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REVIEW  RECENT DEVELOPMENTS IN THE MANAGEMENT OF CRITICAL LIMB ISCHEMIA 

The Journal of Cardiovascular Surgery 2019 December;60(6):642-51

DOI: 10.23736/S0021-9509.19.11108-1

Copyright © 2019 EDIZIONI MINERVA MEDICA

language: English

Medical adjunctive therapy for patients with chronic limb-threatening ischemia: a systematic review

Jetty IPEMA 1 , Nicolaas C. ROOZENDAAL 2, Willem A. BAX 3, Gert J. de BORST 2, Jean Paul P. M. de VRIES 4, Çağdaş ÜNLÜ 1

1 Department of Vascular Surgery, Northwest Clinics, Alkmaar, the Netherlands; 2 Department of Vascular Surgery, University Medical Center Utrecht, Utrecht, the Netherlands; 3 Department of Internal Medicine, Northwest Clinics, Alkmaar, the Netherlands; 4 Division of Vascular Surgery, Department of Surgery, University Medical Center Groningen, Groningen, the Netherlands



INTRODUCTION: The aim of this article is to systematically review the literature on medical adjunctive therapy for patients with chronic limb-threatening ischemia (CLTI).
EVIDENCE ACQUISITION: MEDLINE, Embase, and Cochrane Database of Systematic Reviews were searched for studies published between January 1st, 2009, and June 1st, 2019. Articles that studied medical treatment of CLTI patients and reported clinical outcomes were eligible. Main exclusion criteria were case reports <20 patients, incorrect publication type, and CLTI caused by Buerger disease. The primary end point was major amputation (above the ankle) in studies with a follow-up of ≥6 months. Secondary end points were other clinical end points such as death and wound healing. Study quality was assessed according to the Downs and Black checklist.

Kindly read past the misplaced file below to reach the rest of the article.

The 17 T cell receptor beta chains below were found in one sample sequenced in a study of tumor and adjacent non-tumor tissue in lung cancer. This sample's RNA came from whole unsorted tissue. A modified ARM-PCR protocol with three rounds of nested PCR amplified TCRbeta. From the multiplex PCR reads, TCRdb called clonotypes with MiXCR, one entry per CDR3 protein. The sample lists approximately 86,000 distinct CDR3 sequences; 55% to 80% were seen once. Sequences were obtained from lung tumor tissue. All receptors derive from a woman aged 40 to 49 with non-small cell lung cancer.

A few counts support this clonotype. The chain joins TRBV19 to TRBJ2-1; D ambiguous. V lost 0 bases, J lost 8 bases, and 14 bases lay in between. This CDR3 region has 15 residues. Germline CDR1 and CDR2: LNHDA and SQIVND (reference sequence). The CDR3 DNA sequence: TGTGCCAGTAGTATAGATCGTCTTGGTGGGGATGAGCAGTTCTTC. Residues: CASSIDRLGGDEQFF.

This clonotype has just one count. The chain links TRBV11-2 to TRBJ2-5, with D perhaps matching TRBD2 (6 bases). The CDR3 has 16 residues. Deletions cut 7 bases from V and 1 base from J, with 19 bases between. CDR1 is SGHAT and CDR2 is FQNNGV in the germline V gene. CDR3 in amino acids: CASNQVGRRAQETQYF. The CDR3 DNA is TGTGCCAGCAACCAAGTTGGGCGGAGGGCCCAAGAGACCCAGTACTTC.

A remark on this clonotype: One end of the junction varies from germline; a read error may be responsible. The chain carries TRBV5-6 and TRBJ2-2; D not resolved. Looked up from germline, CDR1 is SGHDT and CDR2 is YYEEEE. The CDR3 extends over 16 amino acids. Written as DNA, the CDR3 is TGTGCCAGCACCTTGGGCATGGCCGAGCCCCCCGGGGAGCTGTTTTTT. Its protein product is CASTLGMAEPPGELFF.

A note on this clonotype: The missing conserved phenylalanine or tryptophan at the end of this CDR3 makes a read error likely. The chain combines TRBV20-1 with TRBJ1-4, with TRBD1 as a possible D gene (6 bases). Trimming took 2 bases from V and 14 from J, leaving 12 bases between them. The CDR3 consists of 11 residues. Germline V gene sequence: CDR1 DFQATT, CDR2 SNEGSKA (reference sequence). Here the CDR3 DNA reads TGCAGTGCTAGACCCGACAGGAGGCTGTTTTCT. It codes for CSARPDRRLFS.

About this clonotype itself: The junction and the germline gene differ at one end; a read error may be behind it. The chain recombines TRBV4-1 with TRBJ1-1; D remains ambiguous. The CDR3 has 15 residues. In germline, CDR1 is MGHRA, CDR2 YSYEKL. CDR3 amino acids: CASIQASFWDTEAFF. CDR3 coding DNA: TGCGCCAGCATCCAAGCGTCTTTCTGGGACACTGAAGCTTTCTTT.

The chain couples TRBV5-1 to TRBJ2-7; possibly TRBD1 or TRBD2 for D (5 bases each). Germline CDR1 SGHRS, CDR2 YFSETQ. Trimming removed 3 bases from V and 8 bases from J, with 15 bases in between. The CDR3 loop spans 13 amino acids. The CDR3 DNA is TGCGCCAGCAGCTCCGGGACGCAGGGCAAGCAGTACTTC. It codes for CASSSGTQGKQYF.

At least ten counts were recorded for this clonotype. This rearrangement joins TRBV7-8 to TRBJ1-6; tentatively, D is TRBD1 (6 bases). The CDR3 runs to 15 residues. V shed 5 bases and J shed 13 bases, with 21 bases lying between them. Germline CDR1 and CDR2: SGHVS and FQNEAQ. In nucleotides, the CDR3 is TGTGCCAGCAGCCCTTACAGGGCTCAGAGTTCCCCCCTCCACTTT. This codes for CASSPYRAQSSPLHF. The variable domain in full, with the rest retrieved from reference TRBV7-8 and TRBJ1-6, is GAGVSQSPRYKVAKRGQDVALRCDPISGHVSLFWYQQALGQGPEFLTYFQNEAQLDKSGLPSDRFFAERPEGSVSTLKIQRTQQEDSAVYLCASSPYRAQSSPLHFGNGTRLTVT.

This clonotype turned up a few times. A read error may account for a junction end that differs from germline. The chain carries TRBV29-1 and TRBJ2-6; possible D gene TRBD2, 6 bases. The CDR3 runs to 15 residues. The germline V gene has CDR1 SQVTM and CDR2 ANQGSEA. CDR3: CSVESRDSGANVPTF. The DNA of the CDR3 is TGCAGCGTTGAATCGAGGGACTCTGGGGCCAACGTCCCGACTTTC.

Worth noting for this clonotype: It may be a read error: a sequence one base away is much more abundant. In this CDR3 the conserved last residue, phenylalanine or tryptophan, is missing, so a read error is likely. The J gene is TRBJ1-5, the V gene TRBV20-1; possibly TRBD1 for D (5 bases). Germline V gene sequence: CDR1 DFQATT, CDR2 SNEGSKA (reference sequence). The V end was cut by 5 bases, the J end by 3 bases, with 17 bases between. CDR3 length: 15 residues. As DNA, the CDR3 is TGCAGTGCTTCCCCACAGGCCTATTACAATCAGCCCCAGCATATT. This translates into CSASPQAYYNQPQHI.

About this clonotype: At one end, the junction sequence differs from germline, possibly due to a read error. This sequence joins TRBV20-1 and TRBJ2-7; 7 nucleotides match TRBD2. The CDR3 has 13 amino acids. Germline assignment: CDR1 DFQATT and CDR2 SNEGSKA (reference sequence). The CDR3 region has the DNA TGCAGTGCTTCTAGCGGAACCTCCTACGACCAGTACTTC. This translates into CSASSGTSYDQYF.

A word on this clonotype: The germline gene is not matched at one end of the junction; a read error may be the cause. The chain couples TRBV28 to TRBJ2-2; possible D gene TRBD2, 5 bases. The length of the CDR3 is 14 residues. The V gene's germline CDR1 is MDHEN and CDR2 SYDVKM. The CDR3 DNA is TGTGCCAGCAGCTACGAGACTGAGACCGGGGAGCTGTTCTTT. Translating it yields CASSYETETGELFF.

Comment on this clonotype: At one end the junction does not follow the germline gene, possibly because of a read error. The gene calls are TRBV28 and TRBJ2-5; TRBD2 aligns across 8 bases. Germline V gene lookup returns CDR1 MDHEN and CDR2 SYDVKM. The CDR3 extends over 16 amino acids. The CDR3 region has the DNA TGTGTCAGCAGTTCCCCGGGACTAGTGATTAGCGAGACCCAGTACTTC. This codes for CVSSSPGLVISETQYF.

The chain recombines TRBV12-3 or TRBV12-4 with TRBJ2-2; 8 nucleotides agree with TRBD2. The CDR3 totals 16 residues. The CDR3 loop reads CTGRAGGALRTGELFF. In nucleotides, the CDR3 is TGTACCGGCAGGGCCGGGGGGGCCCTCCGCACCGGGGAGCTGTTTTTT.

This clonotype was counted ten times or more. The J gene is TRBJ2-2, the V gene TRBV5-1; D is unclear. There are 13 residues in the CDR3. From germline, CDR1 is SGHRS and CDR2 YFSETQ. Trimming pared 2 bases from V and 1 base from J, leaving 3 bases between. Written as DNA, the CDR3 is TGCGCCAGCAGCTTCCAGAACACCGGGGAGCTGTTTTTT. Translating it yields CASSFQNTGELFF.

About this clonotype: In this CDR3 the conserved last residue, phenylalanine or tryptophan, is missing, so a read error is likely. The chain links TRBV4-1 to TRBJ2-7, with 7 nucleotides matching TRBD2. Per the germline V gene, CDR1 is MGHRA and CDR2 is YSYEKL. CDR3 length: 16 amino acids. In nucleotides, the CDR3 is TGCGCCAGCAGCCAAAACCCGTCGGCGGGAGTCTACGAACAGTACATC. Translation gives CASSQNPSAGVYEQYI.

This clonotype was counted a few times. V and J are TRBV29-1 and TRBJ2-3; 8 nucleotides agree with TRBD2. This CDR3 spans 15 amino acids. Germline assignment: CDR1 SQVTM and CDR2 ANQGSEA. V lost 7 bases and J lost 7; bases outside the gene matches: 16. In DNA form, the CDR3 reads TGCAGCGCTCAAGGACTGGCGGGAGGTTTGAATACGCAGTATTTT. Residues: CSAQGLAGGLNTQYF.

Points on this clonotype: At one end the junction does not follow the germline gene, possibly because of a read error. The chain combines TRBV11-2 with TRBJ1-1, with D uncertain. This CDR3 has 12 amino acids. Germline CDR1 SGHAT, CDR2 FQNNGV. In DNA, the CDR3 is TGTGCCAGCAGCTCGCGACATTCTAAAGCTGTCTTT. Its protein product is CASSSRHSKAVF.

EVIDENCE SYNTHESIS: Included were 42 articles: four focused on antiplatelet therapy, five on antihypertensive medication, 6 on lipid-lowering therapy, 16 on stem cell therapy, three on growth factors, five on prostanoids, and one study each on cilostazol, glucose-lowering therapy, spinal cord stimulation, sulodexide, and hemodilution. Calcium channel blockers, iloprost, cilostazol, and hemodilution showed significant improvement of limb salvage, but data are limited. Stem cell therapy showed no significant improvement of limb salvage but could potentially improve wound healing. Antiplatelets, antihypertensives, and statins showed significantly lower cardiovascular events rates but not evident lower major amputation rates. The quality of the studies was fair to good.
CONCLUSIONS: Certain medical therapies serve to improve limb salvage next to revascularization in CLTI patients, whereas others are important in secondary prevention. Because high quality evidence is limited, further research is needed.


KEY WORDS: Ischemia; Lower extremities; Systematic review

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